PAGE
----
Category Pension Reform

Expanded CPP agreement reached- in principle

In a nutshell The expanded CPP is a key element addressing Canada’s pension crisis. Proposed level of expanded CPP is acceptable, but the 49 year phase-in period makes addressing other problems of Canada’s retirement income system urgent. Needed changes include: higher savings rates, low-cost accumulation/decumulation vehicles, longevity insurance, fiduciary level of care/advice for all retirement […]

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Hot Off the Web-October 22, 2015: Pensions and Retirement Income (incl. Nortel’s Canadian pension update)

Contents: Nortel pension update, USSteel/Stelco reaffirms no private sector pension protection in Canada, ORPP or CPP- putting all the eggs in one basket? actuarial delusions? target-date funds glide-paths still not right- it depends, Vanguard: next 10 year 60/40 portfolio return expected in range of 3-5% real, income replacement ratio is not target retirement metric, fiduciary? […]

Input to Government of Canada request for consultation on voluntary CPP

In a nutshell The Government of Canada has recently announced a call for “Consultations on a Voluntary Supplement to the Canada Pension Plan” . The deadline for inputs is September 10, 2015 and the contact information is provided in the link. If you are opinionated on this important subject, please do so before the indicated deadline. […]

‘Voluntary CPP’? It could be great! The devil is in the details

In a nutshell We don’t know what it is, but ‘Voluntary CPP’ can be a powerful addition to existing CPP. It presents an opportunity to offer effective retirement vehicles to all Canadians and deliver superior outcomes in concert with existing CPP.  A ‘Voluntary CPP’ addition: can overcome the current exclusion of homemakers/caregivers, can ‘nudge’ Canadians to a […]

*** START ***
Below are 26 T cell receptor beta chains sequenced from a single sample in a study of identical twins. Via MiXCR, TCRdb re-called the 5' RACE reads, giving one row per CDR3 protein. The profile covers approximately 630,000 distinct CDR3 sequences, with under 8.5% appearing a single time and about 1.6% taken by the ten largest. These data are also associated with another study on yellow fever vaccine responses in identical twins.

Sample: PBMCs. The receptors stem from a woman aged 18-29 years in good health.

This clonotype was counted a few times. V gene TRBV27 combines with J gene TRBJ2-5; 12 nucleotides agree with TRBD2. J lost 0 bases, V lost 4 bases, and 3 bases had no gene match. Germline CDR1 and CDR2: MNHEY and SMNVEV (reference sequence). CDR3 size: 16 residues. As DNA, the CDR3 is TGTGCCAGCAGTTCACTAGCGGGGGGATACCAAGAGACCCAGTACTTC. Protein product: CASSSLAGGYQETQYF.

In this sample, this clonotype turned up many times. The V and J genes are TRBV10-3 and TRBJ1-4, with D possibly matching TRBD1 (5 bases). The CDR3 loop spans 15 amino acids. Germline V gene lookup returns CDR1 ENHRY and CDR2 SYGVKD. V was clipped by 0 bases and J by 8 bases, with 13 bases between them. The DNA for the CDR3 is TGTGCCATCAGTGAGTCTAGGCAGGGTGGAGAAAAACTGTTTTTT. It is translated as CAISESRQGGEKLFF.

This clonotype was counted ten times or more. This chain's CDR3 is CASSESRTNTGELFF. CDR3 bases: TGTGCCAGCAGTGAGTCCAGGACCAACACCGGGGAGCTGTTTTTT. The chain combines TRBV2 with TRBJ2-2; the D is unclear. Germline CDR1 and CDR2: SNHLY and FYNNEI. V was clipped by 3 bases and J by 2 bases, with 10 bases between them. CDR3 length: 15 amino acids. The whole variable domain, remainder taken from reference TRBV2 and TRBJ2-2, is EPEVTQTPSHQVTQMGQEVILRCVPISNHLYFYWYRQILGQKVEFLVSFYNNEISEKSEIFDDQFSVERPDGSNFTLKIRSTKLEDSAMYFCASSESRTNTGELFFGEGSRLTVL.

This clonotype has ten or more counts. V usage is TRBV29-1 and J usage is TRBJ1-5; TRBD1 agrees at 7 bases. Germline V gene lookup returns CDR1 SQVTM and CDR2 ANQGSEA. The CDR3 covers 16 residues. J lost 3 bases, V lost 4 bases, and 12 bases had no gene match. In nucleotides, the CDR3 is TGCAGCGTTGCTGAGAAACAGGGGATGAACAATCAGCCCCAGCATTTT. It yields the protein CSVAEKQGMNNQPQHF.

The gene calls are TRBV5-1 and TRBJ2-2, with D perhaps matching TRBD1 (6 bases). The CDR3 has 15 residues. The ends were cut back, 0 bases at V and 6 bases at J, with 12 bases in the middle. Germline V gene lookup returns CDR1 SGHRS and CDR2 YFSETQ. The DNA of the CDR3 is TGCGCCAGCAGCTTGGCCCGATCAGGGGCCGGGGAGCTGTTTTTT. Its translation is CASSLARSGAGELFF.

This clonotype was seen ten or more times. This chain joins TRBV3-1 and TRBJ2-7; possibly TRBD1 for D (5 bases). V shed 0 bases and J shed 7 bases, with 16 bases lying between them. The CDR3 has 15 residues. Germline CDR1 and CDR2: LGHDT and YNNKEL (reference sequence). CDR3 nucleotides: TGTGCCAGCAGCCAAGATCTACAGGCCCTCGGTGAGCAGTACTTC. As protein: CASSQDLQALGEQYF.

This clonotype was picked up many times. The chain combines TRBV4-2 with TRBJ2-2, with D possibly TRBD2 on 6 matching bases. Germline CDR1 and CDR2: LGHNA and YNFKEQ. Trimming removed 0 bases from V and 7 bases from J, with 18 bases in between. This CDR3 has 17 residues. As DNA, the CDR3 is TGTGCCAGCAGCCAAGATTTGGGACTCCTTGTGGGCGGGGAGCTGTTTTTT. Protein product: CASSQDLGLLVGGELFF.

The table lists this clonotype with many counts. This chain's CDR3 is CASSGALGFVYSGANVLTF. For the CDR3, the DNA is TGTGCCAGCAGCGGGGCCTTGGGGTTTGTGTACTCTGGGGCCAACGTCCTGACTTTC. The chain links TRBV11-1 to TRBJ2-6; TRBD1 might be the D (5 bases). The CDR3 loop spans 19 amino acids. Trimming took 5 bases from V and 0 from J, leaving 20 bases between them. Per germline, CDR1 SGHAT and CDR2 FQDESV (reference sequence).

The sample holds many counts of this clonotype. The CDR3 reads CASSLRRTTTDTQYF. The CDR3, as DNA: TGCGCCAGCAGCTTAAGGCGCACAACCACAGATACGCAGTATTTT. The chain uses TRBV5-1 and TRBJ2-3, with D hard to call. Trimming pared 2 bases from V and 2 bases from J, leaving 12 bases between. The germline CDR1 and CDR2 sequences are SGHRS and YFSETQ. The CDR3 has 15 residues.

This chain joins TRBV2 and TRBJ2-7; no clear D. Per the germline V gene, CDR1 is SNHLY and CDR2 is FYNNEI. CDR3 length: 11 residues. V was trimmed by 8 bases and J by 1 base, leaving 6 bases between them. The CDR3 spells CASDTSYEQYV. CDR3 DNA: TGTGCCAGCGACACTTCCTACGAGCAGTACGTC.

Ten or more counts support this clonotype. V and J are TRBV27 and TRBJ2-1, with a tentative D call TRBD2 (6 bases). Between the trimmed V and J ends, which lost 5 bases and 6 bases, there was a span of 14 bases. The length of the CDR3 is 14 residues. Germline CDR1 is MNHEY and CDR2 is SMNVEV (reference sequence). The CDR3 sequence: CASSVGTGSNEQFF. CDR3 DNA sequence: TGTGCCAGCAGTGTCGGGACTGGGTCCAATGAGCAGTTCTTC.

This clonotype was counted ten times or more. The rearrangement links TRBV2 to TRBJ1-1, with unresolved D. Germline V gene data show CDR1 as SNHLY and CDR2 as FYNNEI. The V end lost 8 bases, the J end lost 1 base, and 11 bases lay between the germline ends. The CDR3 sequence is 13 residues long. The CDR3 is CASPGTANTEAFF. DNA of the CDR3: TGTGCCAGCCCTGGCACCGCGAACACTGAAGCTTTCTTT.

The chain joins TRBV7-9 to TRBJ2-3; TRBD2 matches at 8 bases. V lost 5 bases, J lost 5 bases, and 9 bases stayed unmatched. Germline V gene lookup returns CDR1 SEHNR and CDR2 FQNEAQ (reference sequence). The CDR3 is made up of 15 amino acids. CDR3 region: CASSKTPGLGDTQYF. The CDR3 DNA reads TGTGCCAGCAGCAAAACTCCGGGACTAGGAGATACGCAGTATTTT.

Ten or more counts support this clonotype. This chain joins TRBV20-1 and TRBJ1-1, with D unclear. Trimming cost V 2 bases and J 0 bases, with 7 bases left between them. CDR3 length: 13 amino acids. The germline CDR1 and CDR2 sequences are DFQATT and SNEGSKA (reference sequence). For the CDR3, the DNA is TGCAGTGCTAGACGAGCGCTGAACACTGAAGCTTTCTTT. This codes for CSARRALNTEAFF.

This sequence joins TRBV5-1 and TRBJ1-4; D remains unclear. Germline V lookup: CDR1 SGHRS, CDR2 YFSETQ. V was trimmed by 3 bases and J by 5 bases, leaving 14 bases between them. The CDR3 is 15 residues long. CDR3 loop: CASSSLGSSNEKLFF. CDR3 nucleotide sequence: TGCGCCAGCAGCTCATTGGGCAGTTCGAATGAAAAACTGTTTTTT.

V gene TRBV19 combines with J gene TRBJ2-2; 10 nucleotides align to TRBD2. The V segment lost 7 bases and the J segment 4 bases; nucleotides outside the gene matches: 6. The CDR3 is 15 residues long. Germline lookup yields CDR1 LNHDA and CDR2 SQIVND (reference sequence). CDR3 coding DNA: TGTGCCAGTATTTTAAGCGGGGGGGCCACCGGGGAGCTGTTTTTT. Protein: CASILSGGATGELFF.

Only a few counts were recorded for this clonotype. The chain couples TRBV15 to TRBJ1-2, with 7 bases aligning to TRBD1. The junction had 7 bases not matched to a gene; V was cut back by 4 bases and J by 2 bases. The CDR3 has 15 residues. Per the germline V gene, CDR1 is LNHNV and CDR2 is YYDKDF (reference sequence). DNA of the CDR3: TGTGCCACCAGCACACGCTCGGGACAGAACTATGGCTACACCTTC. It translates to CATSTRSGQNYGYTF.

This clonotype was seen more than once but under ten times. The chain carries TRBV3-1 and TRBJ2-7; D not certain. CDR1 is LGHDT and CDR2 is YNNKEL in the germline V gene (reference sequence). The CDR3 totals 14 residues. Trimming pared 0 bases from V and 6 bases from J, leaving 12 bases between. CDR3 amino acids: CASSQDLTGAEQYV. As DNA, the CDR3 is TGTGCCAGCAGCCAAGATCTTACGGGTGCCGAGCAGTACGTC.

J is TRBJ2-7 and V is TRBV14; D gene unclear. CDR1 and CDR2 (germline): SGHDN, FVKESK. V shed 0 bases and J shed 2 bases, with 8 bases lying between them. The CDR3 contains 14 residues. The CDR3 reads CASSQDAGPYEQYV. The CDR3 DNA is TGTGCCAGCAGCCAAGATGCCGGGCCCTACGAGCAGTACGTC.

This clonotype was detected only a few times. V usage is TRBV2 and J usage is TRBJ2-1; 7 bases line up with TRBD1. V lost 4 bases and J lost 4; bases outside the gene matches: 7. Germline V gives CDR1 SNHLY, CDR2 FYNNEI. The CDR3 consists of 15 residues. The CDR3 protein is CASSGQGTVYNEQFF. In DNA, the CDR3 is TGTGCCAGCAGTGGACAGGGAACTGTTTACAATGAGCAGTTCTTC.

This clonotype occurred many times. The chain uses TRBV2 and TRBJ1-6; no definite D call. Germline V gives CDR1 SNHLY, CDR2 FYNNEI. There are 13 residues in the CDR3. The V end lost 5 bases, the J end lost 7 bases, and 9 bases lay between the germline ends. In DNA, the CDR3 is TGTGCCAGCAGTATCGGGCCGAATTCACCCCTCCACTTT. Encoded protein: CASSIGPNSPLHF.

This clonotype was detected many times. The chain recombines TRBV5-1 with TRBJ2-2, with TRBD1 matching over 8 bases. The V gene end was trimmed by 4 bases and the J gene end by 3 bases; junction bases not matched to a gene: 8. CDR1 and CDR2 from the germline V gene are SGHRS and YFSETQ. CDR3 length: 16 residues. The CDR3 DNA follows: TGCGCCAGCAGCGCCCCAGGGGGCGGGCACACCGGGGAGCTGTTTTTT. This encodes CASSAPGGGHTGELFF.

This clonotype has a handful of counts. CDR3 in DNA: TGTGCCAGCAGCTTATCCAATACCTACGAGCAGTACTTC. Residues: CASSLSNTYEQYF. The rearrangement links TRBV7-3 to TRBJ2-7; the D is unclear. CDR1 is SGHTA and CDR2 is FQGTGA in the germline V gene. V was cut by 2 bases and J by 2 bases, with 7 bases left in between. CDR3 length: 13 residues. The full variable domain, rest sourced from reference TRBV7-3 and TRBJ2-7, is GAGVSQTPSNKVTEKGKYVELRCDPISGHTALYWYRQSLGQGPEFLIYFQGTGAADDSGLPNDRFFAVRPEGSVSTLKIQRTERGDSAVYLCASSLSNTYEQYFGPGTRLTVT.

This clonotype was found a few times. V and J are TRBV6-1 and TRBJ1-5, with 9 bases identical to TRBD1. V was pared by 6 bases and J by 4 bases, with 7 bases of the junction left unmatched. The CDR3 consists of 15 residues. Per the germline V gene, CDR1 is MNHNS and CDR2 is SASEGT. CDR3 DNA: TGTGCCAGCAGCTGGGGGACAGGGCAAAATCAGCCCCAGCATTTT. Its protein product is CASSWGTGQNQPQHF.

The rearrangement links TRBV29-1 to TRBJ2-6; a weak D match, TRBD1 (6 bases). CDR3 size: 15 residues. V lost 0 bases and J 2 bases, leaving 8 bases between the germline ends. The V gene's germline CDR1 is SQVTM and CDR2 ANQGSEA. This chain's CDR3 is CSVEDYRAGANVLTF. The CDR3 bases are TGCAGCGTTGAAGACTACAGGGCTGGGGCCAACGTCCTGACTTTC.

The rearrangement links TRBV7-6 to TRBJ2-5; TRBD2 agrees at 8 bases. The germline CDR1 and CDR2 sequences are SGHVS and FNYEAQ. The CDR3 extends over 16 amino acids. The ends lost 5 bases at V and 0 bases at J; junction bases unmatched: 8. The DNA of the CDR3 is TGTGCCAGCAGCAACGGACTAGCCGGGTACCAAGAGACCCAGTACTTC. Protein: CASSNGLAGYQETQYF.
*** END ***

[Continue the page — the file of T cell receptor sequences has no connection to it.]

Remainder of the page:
Auditor: Ontario fails to protect pension plan members! And Nortel pensioners await resolution 7th year post bankruptcy.

In a nutshell Two private sector pension related bad news stories landed in my inbox in the past week: (1) the Auditor General of Ontario warns that the province (via its monitoring arm the Financial Services Commission of Ontario, the FSCO) does an inadequate job in protecting pension plan members and (2) Nortel pension windup, […]

Expanded CPP is dead? Long live pension reform!?!

 In a nutshell The expanded CPP appears dead, for now anyways; this time killed by the federal government. With apparent consensus on the need for pension reform, over the past few years the possibility of an expanded CPP sucked all the oxygen out of the debate on the best type of pension reform for Canada. […]

Expanded CPP: Should address the needs of ALL Canadians

 In a nutshell Expanded CPP is back on the table again with federal and provincial finance ministers all agreeing that it has merit. In the context of this newly emerged consensus around some form of CPP expansion, though not about its timing, it is useful to look at the pros/cons of an expanded CPP. Given […]

“Meeting the global challenge of funding retirement” –Highlights of Robert Merton’s CFA Institute seminar

In a nutshell- In this 90 minute CFA Institute seminar, Nobel prize winning Professor Robert Merton tackles some of DC pension plans’ well known but unresolved deficiencies in a holistic approach to the mass/working class pension. He sets the stage by pointing out that, in the shift from DB to DC average workers were by default […]

Expanded-CPP Plus

In a nutshell -An expanded-CPP, let’s call it expanded-CPP Plus, may in fact be a good framework for Canada’s pension reform.  If one expands options beyond the dimensions (maximum pensionable earnings and percent benefits) currently under consideration, and one changes some of the other attributes of an expanded-CPP relative to the current CPP, profound changes to Canada’s […]

Took CPP at 65 instead of the previously planned age 70: What changed?

In a nutshell: The combination CPPIB investment strategy changes from passive to active, potentially higher effective future taxes, less transparency in CPP asset valuation due to growing proportion of private (company and real estate) vs. public investments, uncertainty of actuarial forecasts and, should circumstances demand it, government’s ability to change CPP (target) benefits, drove my […]